Current Archaeology Live! 2021

2 mins read

A weekend of free virtual talks:
all the latest archaeological discoveries and research from Britain and beyond

5-7 March 2021
Free, online

Join us for Current Archaeology Live! 2021, which will run from 5-7 March. While this year’s event will be entirely online, and things will look a bit different to what you are used to, we still have an excellent line-up of leading archaeological experts from across the UK to share their latest thinking on all aspects of the past. The speakers confirmed so far are listed below, and we will be adding more to this line up in the coming days.

In order to make the event as accessible as possible, all the talks have been pre-recorded and then uploaded to the Current Archaeology YouTube channel for you to enjoy at your leisure during the conference weekend. To join in, simply click on the talk titles in the list below, or go directly to YouTube at www.youtube.com/c/CurrentArchaeology. The videos will all be available for at least a week, so you can watch them in whatever order you prefer, at your convenience, with no concerns about sticking to a prescribed timetable (though, unfortunately, you will need to provide your own tea and biscuits for breaks this year!). Titles marked with an asterisk will only be available until 14 March.

Questions for Speakers

While we won’t be able to facilitate the usual live Q&A at the end of each talk, you can use this form here over the conference weekend for submitting questions to our speakers. We will pass them on to the archaeologists and answers will be posted on our website after the conference.

List of Speakers

To watch a talk, click on the linked talk title and it will take you directly to the presentation in YouTube.
* Titles marked with an asterisk will only be available until 14 March.

Natasha Billson, Behind the Trowel
Archaeologists in Quarantine

Professor David Breeze
Was Hadrian’s Wall an expensive folly?

Professor Joanna Brück, University College Dublin
Keeping the dead close: Bronze Age relics in context

Nick Card, University of the Highlands and Islands
Ness of Brodgar: as it stands

Jo Caruth, Cotswold Archaeology
The Clare Castle Country Park community excavation*

Nathalie Cohen, National Trust
The archaeology of home

Dr Chantal Conneller, Newcastle University
The people at the edge of the world: Ice Age art in Jersey

Dr Abeer Eladany, University of Aberdeen
Rediscovering museum collections: from the Great Pyramid to Aberdeen

Alex Fitzpatrick, University of Bradford
Cave of wonders: ritual and funerary zooarchaeology at the Covesea Caves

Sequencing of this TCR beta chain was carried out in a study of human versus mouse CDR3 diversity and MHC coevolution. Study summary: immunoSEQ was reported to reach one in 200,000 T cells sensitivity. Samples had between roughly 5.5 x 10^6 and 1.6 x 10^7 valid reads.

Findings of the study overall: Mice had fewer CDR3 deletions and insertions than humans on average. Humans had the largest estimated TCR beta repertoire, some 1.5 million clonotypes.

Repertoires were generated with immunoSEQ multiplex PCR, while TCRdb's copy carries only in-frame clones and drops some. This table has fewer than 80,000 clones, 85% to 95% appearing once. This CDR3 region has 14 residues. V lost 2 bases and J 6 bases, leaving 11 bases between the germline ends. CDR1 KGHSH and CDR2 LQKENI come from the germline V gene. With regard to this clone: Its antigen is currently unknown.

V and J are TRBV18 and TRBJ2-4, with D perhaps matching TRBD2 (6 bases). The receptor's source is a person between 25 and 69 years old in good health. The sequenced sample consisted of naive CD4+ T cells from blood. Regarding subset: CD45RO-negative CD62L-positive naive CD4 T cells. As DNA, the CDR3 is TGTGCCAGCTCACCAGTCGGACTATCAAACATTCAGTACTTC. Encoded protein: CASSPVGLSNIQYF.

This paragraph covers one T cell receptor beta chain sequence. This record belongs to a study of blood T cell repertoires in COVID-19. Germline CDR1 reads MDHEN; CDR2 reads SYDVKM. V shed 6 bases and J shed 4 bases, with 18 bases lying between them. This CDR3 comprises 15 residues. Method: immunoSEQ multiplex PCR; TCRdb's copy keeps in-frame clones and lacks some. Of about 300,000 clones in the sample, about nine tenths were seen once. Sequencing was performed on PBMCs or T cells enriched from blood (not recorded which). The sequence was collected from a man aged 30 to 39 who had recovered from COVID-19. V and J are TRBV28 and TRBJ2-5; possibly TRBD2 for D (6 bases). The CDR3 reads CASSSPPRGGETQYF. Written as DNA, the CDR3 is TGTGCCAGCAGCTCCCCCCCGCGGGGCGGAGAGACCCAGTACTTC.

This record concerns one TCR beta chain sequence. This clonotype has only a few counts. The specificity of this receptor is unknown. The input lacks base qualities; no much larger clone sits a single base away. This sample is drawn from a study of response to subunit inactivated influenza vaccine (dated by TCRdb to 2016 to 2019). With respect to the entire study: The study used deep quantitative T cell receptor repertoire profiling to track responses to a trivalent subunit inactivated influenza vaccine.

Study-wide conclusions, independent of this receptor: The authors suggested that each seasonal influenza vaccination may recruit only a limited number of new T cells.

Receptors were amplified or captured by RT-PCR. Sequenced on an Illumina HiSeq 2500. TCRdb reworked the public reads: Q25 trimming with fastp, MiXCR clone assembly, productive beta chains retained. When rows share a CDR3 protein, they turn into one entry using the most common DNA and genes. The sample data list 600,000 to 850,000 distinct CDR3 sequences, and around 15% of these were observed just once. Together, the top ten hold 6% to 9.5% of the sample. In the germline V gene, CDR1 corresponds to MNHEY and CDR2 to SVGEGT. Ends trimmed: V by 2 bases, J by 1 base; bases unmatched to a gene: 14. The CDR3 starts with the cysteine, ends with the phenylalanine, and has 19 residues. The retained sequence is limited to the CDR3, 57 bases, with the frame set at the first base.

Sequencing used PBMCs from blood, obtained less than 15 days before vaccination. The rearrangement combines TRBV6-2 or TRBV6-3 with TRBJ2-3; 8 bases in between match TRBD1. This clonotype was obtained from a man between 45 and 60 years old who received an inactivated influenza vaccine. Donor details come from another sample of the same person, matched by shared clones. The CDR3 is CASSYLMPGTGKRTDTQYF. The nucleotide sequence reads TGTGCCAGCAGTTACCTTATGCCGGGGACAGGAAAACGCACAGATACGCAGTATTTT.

Anna Forrest, National Trust
Between the cracks: underfloor archaeology at Oxburgh Hall

Dr Melanie Giles, University of Manchester
Bog bodies: the story of Worsley Man*

Susan Greaney, English Heritage/Cardiff University
Rise of the mega-henges? A new chronology for Mount Pleasant Henge, Dorset

Professor Ian Haynes and Tony Wilmott, Newcastle University/Historic England
Maryport: investigating a cult centre on Rome’s north-west frontier

Dr Janice Kinory, University of Oxford
Old images, new perspectives: the HEIR Project

Paddy Lambert, Oxford Archaeology East
The Priors Hall temple-mausoleum

Professor Martin Millett, University of Cambridge
(presenting a talk by Dr Rose Ferraby and Professor Martin Millett)
Roman Aldborough

Dr Coralie Mills, Dendrochronicle
Dendrochronology in Scotland’s archaeology, buildings, and landscapes*

Ayushi Nayak, Max Planck Institute for the Science of Human History
Stable isotope approaches to social differentiation in Indus Valley cities

Richard Osgood, MOD/Operation Nightingale
A little house on the prairie: searching for Late Bronze Age settlements on Salisbury Plain

Dr Martin Papworth, National Trust
New dating evidence at Chedworth Roman Villa

Dr Miles Russell, Bournemouth University
In the footsteps of Vespasian: defining the fortress of the II Augusta at Wimborne Minster, Dorset

Jason Sandy & Nick Stevens, Society of Thames Mudlarks
Thames mudlarking

Kate Sumnall, Museum of London
Behind the scenes of the Havering Hoard

Dr Matthew Symonds, Current World Archaeology
Hadrian’s Wall: creating division

Dr Hugh Willmott, University of Sheffield
Dealing with the dead: excavations at the Hospital of St James,
Thornton Abbey

Dr Rebecca Wragg Sykes, University of Liverpool/Université de Bordeaux
Neanderthals in the outermost west

Current Archaeology Awards

The winners of the 2021 Current Archaeology Awards were announced by Julian Richards on 5 March over on our YouTube channel. Click here to watch the announcement, and you can find out more about all the nominees by clicking here.